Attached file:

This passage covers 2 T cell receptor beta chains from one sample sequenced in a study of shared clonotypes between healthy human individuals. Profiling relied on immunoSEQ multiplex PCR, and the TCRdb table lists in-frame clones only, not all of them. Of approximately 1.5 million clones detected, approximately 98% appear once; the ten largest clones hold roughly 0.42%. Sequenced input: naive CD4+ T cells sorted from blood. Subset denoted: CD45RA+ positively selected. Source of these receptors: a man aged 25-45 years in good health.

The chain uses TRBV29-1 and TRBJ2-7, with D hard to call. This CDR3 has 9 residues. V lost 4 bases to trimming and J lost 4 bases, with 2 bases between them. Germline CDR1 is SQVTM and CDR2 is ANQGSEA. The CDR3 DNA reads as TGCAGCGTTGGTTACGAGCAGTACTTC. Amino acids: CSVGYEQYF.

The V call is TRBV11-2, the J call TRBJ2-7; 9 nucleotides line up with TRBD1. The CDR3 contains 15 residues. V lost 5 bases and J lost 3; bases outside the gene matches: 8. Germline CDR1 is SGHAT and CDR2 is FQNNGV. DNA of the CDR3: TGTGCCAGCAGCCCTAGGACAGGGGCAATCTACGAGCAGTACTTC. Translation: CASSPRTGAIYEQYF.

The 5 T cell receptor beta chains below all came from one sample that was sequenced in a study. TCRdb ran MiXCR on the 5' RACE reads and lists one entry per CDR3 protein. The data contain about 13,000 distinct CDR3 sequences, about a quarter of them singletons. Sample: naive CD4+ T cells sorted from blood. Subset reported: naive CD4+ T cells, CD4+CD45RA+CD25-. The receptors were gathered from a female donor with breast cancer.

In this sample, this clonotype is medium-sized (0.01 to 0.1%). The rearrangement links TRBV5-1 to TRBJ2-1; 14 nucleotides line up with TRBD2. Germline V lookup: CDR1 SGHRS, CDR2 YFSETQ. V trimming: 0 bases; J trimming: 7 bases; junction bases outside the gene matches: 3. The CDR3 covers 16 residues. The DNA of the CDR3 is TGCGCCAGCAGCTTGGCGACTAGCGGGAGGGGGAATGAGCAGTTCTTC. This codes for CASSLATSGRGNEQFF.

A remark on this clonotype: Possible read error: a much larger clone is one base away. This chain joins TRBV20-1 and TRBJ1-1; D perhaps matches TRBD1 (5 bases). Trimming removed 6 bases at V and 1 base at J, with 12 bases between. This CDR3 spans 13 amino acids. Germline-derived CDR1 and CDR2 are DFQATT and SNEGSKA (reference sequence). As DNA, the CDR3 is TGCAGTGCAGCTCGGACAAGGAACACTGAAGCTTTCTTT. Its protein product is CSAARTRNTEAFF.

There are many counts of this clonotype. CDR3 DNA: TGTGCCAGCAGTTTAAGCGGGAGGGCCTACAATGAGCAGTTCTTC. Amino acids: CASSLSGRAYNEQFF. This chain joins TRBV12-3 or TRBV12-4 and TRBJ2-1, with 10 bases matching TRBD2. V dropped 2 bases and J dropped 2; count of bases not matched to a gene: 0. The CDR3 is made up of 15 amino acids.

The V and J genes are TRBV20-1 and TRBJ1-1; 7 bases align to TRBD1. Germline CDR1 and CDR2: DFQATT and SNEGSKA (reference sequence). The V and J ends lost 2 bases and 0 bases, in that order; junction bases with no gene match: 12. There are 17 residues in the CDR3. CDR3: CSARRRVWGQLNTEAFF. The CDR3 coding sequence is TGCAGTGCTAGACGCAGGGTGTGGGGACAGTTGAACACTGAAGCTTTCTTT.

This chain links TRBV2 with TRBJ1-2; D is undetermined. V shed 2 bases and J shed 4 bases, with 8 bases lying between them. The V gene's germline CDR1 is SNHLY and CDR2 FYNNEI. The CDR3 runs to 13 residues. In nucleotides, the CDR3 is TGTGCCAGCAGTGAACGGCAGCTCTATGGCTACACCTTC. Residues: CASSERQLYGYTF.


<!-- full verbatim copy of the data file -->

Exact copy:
This passage covers 2 T cell receptor beta chains from one sample sequenced in a study of shared clonotypes between healthy human individuals. Profiling relied on immunoSEQ multiplex PCR, and the TCRdb table lists in-frame clones only, not all of them. Of approximately 1.5 million clones detected, approximately 98% appear once; the ten largest clones hold roughly 0.42%. Sequenced input: naive CD4+ T cells sorted from blood. Subset denoted: CD45RA+ positively selected. Source of these receptors: a man aged 25-45 years in good health.

The chain uses TRBV29-1 and TRBJ2-7, with D hard to call. This CDR3 has 9 residues. V lost 4 bases to trimming and J lost 4 bases, with 2 bases between them. Germline CDR1 is SQVTM and CDR2 is ANQGSEA. The CDR3 DNA reads as TGCAGCGTTGGTTACGAGCAGTACTTC. Amino acids: CSVGYEQYF.

The V call is TRBV11-2, the J call TRBJ2-7; 9 nucleotides line up with TRBD1. The CDR3 contains 15 residues. V lost 5 bases and J lost 3; bases outside the gene matches: 8. Germline CDR1 is SGHAT and CDR2 is FQNNGV. DNA of the CDR3: TGTGCCAGCAGCCCTAGGACAGGGGCAATCTACGAGCAGTACTTC. Translation: CASSPRTGAIYEQYF.

The 5 T cell receptor beta chains below all came from one sample that was sequenced in a study. TCRdb ran MiXCR on the 5' RACE reads and lists one entry per CDR3 protein. The data contain about 13,000 distinct CDR3 sequences, about a quarter of them singletons. Sample: naive CD4+ T cells sorted from blood. Subset reported: naive CD4+ T cells, CD4+CD45RA+CD25-. The receptors were gathered from a female donor with breast cancer.

In this sample, this clonotype is medium-sized (0.01 to 0.1%). The rearrangement links TRBV5-1 to TRBJ2-1; 14 nucleotides line up with TRBD2. Germline V lookup: CDR1 SGHRS, CDR2 YFSETQ. V trimming: 0 bases; J trimming: 7 bases; junction bases outside the gene matches: 3. The CDR3 covers 16 residues. The DNA of the CDR3 is TGCGCCAGCAGCTTGGCGACTAGCGGGAGGGGGAATGAGCAGTTCTTC. This codes for CASSLATSGRGNEQFF.

A remark on this clonotype: Possible read error: a much larger clone is one base away. This chain joins TRBV20-1 and TRBJ1-1; D perhaps matches TRBD1 (5 bases). Trimming removed 6 bases at V and 1 base at J, with 12 bases between. This CDR3 spans 13 amino acids. Germline-derived CDR1 and CDR2 are DFQATT and SNEGSKA (reference sequence). As DNA, the CDR3 is TGCAGTGCAGCTCGGACAAGGAACACTGAAGCTTTCTTT. Its protein product is CSAARTRNTEAFF.

There are many counts of this clonotype. CDR3 DNA: TGTGCCAGCAGTTTAAGCGGGAGGGCCTACAATGAGCAGTTCTTC. Amino acids: CASSLSGRAYNEQFF. This chain joins TRBV12-3 or TRBV12-4 and TRBJ2-1, with 10 bases matching TRBD2. V dropped 2 bases and J dropped 2; count of bases not matched to a gene: 0. The CDR3 is made up of 15 amino acids.

The V and J genes are TRBV20-1 and TRBJ1-1; 7 bases align to TRBD1. Germline CDR1 and CDR2: DFQATT and SNEGSKA (reference sequence). The V and J ends lost 2 bases and 0 bases, in that order; junction bases with no gene match: 12. There are 17 residues in the CDR3. CDR3: CSARRRVWGQLNTEAFF. The CDR3 coding sequence is TGCAGTGCTAGACGCAGGGTGTGGGGACAGTTGAACACTGAAGCTTTCTTT.

This chain links TRBV2 with TRBJ1-2; D is undetermined. V shed 2 bases and J shed 4 bases, with 8 bases lying between them. The V gene's germline CDR1 is SNHLY and CDR2 FYNNEI. The CDR3 runs to 13 residues. In nucleotides, the CDR3 is TGTGCCAGCAGTGAACGGCAGCTCTATGGCTACACCTTC. Residues: CASSERQLYGYTF.